Benefits tangible; so is lost revenue
Columbus Dispatch - February 25, 2007
Some firms investing, but early results mixed
By Mark Niquette
Gary W. James doesn’t hedge when asked whether the sweeping tax cuts and other changes the state made to its tax code in 2005 are working.
Without them, nearly $4 million in equipment and more than 50 new workers at his Dynalab plant in Reynoldsburg would have gone to a nearby state or the South instead, he says.
“It’s working for us, there’s no question about it,” James, Dynalab’s president, said last week while standing in what had been an empty warehouse.
It now holds a humming assembly line with workers earning up to $20 an hour making circuit boards for commercial electricity meters.
Even so, nearly two years since the most-sweeping overhaul of the state’s tax code in generations, not everyone is as convinced as James.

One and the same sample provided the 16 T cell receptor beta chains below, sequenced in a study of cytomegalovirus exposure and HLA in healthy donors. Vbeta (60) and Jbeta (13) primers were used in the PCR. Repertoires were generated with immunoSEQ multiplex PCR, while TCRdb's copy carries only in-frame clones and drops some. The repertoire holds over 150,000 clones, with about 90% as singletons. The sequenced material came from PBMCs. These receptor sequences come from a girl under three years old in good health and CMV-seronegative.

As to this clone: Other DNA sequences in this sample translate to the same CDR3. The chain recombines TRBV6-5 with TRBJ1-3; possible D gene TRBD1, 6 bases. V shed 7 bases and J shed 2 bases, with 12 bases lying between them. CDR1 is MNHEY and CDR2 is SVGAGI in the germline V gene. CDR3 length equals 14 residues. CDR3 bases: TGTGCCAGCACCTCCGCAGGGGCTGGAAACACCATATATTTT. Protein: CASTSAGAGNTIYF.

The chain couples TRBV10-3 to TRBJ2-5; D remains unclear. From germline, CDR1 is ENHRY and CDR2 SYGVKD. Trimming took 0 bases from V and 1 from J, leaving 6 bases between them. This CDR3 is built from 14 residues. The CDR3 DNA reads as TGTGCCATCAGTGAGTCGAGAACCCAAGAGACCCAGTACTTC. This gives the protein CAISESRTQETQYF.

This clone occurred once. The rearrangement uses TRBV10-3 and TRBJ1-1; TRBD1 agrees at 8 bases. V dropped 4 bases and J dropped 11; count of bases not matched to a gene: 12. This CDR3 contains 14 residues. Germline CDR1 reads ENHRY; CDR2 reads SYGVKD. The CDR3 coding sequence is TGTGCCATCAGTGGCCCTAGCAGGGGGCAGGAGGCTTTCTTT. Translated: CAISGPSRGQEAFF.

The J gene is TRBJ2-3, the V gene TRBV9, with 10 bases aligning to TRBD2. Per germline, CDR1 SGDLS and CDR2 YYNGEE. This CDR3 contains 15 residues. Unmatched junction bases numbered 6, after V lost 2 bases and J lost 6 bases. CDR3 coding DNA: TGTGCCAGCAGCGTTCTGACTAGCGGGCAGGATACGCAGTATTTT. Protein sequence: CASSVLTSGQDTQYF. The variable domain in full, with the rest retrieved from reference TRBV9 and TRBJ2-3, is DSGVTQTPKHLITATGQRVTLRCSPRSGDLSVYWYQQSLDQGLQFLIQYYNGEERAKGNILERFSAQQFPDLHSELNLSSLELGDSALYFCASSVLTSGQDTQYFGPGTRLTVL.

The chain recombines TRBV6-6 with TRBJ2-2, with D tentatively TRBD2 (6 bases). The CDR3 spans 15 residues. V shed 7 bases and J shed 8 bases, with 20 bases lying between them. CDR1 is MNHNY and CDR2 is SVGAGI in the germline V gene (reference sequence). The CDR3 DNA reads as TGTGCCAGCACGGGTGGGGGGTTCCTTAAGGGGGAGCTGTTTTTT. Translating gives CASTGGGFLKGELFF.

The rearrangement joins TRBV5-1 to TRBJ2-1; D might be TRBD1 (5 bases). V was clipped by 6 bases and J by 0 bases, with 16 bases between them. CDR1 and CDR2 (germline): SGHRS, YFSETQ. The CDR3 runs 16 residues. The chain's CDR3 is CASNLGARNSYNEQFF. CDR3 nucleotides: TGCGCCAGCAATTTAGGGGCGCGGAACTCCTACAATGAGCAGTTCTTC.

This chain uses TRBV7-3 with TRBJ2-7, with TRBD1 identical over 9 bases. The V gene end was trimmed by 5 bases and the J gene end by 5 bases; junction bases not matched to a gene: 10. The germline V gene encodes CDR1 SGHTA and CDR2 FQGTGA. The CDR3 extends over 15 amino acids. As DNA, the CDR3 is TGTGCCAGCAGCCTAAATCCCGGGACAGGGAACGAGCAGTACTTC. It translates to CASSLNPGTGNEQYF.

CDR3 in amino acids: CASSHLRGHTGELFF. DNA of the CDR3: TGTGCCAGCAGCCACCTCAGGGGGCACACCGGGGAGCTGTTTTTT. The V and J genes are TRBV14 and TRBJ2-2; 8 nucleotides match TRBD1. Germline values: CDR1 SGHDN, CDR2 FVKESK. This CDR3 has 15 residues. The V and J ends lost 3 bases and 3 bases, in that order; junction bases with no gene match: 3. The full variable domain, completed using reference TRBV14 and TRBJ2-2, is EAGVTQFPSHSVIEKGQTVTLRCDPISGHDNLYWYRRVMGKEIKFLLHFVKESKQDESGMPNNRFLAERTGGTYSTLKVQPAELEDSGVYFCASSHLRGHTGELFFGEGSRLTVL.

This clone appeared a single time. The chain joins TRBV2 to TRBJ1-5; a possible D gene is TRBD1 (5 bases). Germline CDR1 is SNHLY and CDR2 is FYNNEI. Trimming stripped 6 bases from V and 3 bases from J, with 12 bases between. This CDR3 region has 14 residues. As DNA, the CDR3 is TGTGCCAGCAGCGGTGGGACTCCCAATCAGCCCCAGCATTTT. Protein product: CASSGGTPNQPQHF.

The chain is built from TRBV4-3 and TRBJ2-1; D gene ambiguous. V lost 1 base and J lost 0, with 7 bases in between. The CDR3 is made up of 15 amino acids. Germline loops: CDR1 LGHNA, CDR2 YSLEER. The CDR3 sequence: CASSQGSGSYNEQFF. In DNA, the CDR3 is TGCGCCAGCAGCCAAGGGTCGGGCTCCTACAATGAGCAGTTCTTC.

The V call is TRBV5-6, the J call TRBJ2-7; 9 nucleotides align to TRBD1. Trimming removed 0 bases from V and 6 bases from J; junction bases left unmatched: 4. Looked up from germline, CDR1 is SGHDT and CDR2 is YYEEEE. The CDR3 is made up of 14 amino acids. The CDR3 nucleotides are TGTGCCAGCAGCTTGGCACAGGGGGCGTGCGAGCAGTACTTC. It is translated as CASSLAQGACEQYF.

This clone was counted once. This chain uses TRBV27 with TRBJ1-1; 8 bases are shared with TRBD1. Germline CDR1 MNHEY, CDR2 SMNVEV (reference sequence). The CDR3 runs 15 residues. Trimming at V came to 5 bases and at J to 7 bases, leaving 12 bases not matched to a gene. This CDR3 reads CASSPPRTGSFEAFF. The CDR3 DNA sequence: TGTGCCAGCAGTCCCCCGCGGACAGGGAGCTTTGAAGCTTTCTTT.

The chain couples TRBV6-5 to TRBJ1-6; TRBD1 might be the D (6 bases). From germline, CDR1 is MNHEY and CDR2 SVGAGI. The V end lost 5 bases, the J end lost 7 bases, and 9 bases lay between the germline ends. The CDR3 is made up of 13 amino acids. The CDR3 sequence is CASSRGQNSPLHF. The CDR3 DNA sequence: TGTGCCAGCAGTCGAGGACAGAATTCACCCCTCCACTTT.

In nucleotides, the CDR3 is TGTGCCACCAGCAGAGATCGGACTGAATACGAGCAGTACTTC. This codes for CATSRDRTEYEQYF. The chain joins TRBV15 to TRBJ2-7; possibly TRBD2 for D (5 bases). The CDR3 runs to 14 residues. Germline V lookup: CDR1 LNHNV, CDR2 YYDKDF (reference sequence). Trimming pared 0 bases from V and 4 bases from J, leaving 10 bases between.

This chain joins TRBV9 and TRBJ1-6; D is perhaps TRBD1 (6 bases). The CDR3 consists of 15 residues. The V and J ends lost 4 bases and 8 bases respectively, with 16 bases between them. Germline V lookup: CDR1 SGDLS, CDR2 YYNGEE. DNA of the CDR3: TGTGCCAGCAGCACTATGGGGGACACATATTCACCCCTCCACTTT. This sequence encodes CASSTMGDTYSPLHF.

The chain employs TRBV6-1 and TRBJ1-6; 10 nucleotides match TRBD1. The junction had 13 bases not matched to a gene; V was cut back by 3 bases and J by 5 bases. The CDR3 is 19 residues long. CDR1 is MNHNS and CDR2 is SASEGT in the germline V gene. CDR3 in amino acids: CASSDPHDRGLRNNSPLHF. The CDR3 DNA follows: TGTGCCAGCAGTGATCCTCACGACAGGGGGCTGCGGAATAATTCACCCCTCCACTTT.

Although manufacturers rave about the changes and business groups credit them with generating new investment in the state, some retailers and other companies say they are being hurt unfairly. Others worry about the effect on state spending for education and important services.
Although the goal was to make its business climate more competitive and improve the economy, Ohio continues to trail most states in leading economic indicators.
For example, the state has created 23,500 jobs since the tax changes took effect in July 2005, an anemic 0.4 percent increase. Only hurricaneravaged Louisiana, Michigan and Rhode Island were worse during that period, according to federal data.
Supporters and critics of what was billed as tax reform say that because the changes are still relatively new, are being phased in over five years and are difficult to measure, it’s too soon to reach firm conclusions about them.
But with tax cuts starting to limit the amount of revenue flowing to the state, few dispute that the changes are having a dramatic effect on key spending decisions that will be made in the coming months.